VUG’s mid-section with moderate exposure is comprised of Real Estate, Industrials, Financial Services, Healthcare, and Communication Services stocks at 2.46%, 5.13%, 6.75%, 8.09%, and 16.49%.
The Financial Select Sector SPDR Fund (XLF) has the most exposure to the Financial Services sector at 100.0%. This is followed by Technology and Industrials at 0.0% and 0.0% respectively. Consumer Cyclical (0.0%), Real Estate (0.0%), and Consumer Defensive (0.0%) only make up 0.00% of the fund’s total assets.
XLF’s mid-section with moderate exposure is comprised of Healthcare, Utilities, Communication Services, Energy, and Industrials stocks at 0.0%, 0.0%, 0.0%, 0.0%, and 0.0%.
VUG is 39.05% more exposed to the Technology sector than XLF (39.05% vs 0.0%). VUG’s exposure to Consumer Cyclical and Communication Services stocks is 17.78% higher and 16.49% higher respectively (17.78% vs. 0.0% and 16.49% vs. 0.0%). In total, Energy, Basic Materials, and Consumer Defensive also make up 4.25% more of the fund’s holdings compared to XLF (4.25% vs. 0.00%).
|Facebook Inc Class A||3.89%|
|Alphabet Inc Class A||3.43%|
|Alphabet Inc Class C||3.22%|
|Visa Inc Class A||1.78%|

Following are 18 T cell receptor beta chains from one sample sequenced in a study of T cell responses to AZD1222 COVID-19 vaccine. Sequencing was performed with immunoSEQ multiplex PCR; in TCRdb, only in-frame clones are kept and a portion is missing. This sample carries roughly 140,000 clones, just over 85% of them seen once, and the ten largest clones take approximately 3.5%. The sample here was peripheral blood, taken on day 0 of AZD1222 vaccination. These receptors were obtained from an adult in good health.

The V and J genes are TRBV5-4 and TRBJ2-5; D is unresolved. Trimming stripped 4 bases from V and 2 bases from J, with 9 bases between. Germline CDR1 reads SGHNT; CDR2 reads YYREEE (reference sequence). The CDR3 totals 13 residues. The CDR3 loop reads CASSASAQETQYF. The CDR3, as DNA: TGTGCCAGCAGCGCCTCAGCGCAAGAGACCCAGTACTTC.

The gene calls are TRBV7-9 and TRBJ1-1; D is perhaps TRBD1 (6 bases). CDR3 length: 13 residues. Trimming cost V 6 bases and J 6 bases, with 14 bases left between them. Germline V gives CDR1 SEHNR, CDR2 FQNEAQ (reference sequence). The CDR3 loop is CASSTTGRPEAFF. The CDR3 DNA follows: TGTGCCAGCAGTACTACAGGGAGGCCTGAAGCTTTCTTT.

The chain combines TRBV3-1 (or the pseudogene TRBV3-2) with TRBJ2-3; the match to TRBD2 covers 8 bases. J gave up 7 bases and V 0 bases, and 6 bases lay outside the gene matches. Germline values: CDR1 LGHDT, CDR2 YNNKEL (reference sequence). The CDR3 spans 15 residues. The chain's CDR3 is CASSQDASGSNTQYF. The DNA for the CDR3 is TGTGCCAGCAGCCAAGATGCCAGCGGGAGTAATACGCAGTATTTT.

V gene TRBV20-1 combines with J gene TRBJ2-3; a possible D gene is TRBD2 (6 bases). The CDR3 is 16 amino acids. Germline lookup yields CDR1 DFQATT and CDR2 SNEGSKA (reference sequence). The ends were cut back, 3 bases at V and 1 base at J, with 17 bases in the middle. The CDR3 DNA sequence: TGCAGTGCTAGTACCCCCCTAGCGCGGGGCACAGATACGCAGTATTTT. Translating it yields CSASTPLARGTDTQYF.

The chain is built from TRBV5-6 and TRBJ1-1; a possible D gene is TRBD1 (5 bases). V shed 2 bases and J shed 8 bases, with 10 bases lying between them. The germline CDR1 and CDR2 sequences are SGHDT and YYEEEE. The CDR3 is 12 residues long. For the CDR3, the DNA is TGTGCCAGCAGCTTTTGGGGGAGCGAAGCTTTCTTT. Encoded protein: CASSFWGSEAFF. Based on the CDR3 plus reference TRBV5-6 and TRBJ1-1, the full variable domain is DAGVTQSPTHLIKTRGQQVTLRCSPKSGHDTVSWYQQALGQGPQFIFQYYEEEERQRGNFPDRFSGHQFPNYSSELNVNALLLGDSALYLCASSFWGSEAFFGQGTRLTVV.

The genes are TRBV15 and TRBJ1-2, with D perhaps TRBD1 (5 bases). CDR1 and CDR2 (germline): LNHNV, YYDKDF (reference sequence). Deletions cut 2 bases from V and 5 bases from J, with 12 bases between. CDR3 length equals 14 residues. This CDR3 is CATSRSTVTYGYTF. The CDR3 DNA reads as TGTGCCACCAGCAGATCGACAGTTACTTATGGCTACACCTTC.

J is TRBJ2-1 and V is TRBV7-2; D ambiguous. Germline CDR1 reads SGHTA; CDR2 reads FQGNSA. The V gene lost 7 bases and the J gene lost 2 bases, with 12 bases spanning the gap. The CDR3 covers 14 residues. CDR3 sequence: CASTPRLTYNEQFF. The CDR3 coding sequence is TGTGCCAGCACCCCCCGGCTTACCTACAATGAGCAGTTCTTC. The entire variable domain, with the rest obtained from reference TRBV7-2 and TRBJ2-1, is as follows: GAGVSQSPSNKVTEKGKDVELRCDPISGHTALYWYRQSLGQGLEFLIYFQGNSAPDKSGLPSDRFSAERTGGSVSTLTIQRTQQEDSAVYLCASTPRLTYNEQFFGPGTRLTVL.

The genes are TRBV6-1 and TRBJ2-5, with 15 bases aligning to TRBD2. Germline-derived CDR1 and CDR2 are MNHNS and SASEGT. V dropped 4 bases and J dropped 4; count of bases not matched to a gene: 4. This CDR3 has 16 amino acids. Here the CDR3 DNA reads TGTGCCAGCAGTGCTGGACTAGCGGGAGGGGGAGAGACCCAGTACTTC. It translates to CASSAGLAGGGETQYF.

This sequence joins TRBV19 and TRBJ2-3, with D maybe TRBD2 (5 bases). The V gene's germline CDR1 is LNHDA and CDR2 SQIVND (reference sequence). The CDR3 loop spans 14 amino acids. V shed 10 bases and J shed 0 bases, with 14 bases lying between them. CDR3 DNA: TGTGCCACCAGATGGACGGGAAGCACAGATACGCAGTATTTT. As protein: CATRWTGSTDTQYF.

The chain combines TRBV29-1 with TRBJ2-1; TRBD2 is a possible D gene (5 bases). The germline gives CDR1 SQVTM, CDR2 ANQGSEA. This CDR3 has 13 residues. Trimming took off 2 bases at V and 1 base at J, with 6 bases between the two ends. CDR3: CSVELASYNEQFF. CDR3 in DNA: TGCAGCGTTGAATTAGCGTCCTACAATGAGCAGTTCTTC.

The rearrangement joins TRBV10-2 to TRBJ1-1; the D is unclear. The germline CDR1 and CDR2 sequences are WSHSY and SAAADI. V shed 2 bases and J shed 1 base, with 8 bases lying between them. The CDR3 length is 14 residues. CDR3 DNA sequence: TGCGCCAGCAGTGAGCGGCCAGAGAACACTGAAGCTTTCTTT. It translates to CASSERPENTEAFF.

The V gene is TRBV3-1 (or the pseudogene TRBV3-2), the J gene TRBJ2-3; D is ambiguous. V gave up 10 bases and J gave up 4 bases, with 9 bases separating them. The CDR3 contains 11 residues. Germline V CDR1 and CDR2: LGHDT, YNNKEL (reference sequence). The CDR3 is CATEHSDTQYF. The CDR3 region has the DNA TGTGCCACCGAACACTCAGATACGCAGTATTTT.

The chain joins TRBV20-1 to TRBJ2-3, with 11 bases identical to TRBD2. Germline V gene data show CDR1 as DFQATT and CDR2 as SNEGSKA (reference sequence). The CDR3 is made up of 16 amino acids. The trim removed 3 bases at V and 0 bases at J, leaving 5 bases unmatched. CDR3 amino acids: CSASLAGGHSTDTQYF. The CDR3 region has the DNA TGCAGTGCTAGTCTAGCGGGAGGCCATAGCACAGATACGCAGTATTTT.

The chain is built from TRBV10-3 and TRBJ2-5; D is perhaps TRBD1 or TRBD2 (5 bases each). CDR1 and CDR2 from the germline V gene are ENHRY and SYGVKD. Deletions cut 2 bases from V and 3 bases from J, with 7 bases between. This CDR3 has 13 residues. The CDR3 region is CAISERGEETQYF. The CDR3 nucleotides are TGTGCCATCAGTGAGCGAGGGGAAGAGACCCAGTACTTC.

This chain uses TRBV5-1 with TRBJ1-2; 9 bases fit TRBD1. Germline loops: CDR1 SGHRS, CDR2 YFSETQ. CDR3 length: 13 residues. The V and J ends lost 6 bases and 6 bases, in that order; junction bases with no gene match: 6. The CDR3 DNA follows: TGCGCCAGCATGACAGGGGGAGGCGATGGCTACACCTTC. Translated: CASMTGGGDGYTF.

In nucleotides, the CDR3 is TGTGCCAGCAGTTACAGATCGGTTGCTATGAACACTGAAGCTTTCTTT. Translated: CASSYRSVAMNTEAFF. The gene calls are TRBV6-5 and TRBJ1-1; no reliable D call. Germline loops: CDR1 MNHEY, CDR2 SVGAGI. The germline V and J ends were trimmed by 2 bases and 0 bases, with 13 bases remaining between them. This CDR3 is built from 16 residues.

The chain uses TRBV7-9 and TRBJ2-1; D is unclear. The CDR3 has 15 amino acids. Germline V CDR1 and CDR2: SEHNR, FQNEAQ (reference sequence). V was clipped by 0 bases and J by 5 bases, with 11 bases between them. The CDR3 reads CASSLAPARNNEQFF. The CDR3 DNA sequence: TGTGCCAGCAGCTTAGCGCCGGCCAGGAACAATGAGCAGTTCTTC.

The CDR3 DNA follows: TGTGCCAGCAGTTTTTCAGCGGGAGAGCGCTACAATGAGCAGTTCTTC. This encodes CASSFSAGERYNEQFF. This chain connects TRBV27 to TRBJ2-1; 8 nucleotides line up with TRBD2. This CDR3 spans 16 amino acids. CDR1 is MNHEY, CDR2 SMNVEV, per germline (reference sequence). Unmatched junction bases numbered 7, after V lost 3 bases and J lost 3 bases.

|PayPal Holdings Inc||1.6%|
VUG’s Top Holdings are Apple Inc, Microsoft Corp, Amazon.com Inc, Facebook Inc Class A, and Alphabet Inc Class A at 10.13%, 9.52%, 6.88%, 3.89%, and 3.43%.
Alphabet Inc Class C (3.22%), Tesla Inc (2.44%), and NVIDIA Corp (2.21%) have a slightly smaller but still significant weight. Visa Inc Class A and PayPal Holdings Inc are also represented in the VUG’s holdings at 1.78% and 1.6%.
|Berkshire Hathaway Inc Class B||12.83%|
|JPMorgan Chase & Co||11.47%|
|Bank of America Corp||7.57%|
|Wells Fargo & Co||4.56%|
|Goldman Sachs Group Inc||3.15%|
|Charles Schwab Corp||2.66%|
|American Express Co||2.62%|
XLF’s Top Holdings are Berkshire Hathaway Inc Class B, JPMorgan Chase & Co, Bank of America Corp, Wells Fargo & Co, and Citigroup Inc at 12.83%, 11.47%, 7.57%, 4.56%, and 3.56%.
Morgan Stanley (3.32%), Goldman Sachs Group Inc (3.15%), and BlackRock Inc (3.02%) have a slightly smaller but still significant weight. Charles Schwab Corp and American Express Co are also represented in the XLF’s holdings at 2.66% and 2.62%.